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Radiother Oncol. 2013 Dec;109(3):370-6. doi: 10.1016/j.radonc.2013.08.048. Epub 2013 Oct 4.

A comparison of the gamma index analysis in various commercial IMRT/VMAT QA systems.

Author information

1
Department of Medical Physics, Royal Surrey County Hospital, Guildford, UK; Centre for Nuclear and Radiation Physics, University of Surrey, UK. Electronic address: m.hussein@nhs.net.

Abstract

PURPOSE:

To investigate the variability of the global gamma index (γ) analysis in various commercial IMRT/VMAT QA systems and to assess the impact of measurement with low resolution detector arrays on γ.

MATERIALS:

Five commercial QA systems (PTW 2D-Array, Scandidos Delta4, SunNuclear ArcCHECK, Varian EPID, and Gafchromic EBT2 film) were investigated. The response of γ analysis to deliberately introduced errors in pelvis and head & neck IMRT and RapidArc™ plans was evaluated in each system. A theoretical γ was calculated in each commercial QA system software (PTW Verisoft, Delta4 software, SNC Patient, Varian Portal Dosimetry and IBA OmniPro, respectively), using treatment planning system resolution virtual measurements and compared to an independent calculation. Error-induced plans were measured on a linear accelerator and were evaluated against the error-free dose distribution calculated using Varian Eclipse™ in the relevant phantom CT scan. In all cases, global γ was used with a 20% threshold relative to a point selected in a high dose and low gradient region. The γ based on measurement was compared against the theoretical to evaluate the response of each system.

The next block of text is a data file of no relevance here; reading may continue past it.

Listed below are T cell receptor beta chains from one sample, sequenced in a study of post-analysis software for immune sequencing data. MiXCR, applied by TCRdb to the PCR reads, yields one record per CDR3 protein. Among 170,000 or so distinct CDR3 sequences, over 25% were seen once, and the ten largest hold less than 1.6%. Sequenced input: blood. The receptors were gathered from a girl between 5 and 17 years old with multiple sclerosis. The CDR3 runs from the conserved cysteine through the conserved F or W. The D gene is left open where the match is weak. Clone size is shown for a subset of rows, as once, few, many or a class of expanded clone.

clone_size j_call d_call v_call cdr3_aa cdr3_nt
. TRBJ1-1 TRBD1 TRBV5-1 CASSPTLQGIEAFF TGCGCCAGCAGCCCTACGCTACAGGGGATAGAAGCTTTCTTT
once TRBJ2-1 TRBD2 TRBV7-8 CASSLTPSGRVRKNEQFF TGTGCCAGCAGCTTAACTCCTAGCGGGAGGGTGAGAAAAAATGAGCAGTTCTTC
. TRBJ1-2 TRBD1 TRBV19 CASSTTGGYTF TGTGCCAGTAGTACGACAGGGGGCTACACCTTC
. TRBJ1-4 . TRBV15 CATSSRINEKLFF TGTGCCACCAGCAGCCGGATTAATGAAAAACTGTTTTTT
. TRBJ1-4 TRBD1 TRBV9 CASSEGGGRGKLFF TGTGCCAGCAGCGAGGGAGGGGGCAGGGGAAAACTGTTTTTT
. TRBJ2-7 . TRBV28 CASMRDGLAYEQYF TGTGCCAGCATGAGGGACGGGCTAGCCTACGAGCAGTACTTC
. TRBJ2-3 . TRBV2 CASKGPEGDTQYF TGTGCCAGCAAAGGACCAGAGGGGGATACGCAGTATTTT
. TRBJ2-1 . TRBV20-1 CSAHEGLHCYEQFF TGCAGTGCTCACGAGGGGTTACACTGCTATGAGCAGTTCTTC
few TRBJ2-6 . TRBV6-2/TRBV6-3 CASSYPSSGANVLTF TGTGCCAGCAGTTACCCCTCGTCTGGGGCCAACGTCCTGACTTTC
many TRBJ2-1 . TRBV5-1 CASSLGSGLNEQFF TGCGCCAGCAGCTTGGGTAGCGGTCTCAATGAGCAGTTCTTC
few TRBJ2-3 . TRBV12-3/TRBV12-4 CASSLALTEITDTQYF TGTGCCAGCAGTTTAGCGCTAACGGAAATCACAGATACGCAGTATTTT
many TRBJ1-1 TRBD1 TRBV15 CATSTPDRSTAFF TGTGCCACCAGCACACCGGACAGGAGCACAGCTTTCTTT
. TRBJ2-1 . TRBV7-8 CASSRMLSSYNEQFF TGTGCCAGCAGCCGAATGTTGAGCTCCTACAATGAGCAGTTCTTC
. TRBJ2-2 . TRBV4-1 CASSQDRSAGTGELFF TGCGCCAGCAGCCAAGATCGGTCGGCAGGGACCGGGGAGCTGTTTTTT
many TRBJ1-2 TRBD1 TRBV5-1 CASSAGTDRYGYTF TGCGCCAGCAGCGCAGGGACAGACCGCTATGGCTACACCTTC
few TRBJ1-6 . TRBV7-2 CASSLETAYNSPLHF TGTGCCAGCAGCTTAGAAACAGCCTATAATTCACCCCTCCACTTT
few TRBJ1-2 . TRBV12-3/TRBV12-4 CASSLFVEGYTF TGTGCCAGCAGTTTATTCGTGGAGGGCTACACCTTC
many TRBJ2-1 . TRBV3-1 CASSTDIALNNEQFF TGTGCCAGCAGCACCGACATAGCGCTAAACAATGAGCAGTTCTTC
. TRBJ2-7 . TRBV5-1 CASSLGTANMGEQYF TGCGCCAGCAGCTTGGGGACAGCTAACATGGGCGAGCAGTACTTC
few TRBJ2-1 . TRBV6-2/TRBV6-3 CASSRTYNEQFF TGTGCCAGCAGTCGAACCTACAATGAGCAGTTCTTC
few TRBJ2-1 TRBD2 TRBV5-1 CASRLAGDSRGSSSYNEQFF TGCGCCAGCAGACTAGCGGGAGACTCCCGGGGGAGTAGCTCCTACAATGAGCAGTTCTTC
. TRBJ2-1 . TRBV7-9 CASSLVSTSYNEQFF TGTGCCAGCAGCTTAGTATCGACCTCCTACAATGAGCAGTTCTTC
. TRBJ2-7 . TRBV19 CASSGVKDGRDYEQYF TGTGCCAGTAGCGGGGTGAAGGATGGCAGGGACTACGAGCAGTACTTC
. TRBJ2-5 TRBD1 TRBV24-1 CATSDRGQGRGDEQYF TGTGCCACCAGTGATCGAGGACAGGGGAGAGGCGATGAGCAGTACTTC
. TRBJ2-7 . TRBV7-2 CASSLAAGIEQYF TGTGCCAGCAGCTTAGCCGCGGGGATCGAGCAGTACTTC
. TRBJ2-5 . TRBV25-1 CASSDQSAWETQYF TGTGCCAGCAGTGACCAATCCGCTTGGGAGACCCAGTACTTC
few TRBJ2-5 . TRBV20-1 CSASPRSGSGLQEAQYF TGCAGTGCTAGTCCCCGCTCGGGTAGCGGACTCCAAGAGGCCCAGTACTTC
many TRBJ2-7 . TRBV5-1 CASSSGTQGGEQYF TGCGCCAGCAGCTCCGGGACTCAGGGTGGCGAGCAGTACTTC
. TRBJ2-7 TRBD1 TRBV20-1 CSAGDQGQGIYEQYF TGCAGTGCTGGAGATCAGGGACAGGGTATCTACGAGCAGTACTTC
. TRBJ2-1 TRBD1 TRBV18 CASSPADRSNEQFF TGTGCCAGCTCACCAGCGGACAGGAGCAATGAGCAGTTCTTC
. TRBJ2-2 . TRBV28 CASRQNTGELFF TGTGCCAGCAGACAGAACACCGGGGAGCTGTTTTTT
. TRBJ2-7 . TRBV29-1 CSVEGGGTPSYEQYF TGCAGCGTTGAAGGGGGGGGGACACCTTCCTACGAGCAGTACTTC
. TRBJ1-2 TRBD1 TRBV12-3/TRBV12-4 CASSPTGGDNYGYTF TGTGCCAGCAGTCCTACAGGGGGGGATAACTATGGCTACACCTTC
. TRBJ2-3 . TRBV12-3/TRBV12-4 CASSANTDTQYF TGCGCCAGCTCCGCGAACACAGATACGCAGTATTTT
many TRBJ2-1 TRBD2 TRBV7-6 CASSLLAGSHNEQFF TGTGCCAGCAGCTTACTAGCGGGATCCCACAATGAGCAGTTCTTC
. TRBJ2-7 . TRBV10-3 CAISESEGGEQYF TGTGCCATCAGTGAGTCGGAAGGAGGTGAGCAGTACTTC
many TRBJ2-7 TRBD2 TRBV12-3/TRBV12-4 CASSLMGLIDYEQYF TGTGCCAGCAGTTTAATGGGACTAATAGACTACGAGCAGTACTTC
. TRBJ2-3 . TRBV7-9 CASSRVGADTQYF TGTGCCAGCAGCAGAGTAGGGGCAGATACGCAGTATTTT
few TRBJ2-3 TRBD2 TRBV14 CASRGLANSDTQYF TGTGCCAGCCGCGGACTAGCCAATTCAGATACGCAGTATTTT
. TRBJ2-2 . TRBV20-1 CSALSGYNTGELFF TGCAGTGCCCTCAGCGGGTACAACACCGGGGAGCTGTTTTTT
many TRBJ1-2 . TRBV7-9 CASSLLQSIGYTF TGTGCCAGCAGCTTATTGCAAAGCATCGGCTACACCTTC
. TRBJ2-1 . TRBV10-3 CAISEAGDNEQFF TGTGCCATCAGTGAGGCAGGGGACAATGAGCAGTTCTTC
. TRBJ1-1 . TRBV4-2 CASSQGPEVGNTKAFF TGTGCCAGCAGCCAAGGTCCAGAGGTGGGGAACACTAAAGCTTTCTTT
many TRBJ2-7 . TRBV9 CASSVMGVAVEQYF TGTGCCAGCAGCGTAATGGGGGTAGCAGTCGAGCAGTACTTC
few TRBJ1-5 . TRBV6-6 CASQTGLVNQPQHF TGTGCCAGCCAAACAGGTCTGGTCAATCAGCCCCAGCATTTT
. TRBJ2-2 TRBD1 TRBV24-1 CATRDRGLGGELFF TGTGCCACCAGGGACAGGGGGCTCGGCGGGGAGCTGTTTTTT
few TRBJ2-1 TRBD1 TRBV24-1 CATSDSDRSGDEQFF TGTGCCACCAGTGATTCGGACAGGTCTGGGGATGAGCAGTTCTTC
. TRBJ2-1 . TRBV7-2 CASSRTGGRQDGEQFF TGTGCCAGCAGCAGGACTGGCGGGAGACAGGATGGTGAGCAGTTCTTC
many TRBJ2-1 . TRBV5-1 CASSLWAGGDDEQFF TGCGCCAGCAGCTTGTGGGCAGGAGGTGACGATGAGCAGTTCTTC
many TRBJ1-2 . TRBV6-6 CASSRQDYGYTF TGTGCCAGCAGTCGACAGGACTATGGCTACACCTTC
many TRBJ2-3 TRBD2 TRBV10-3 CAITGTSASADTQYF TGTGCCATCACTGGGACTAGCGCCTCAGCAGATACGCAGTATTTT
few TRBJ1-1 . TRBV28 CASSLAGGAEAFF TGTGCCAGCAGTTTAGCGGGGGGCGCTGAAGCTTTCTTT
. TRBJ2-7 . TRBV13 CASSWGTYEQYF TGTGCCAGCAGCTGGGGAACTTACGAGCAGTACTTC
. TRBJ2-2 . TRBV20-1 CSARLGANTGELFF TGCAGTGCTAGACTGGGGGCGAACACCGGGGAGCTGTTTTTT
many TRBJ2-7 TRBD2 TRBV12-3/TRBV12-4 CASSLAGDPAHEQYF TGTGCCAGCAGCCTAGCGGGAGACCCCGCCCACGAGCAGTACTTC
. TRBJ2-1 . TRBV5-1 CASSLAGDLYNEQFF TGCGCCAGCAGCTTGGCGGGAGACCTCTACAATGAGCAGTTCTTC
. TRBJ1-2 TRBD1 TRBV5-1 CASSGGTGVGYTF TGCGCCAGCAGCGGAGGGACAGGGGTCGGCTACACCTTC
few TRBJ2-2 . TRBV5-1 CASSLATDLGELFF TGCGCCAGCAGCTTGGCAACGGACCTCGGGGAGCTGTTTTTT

RESULTS:

There was statistically good agreement between the predicted γ based on the virtual measurements from each software (concordance correlation coefficient, ρc>0.92) relative to the independent prediction in all cases. For the actual measured data, the agreement with the predicted γ reduces with tightening passing criteria and the variability between the different systems increases. This indicates that the detector array configuration and resolution have greater impact on the experimental calculation of γ due to under-sampling of the dose distribution, blurring effects, noise, or a combination.

CONCLUSIONS:

It is important to understand the response and limitations of the gamma index analysis combined with the equipment in use. For the same pass-rate criteria, different devices and software combinations exhibit varying levels of agreement with the predicted γ analysis.

KEYWORDS:

Detector arrays; Gamma index; IMRT; VMAT

PMID:
24100148
DOI:
10.1016/j.radonc.2013.08.048
[Indexed for MEDLINE]

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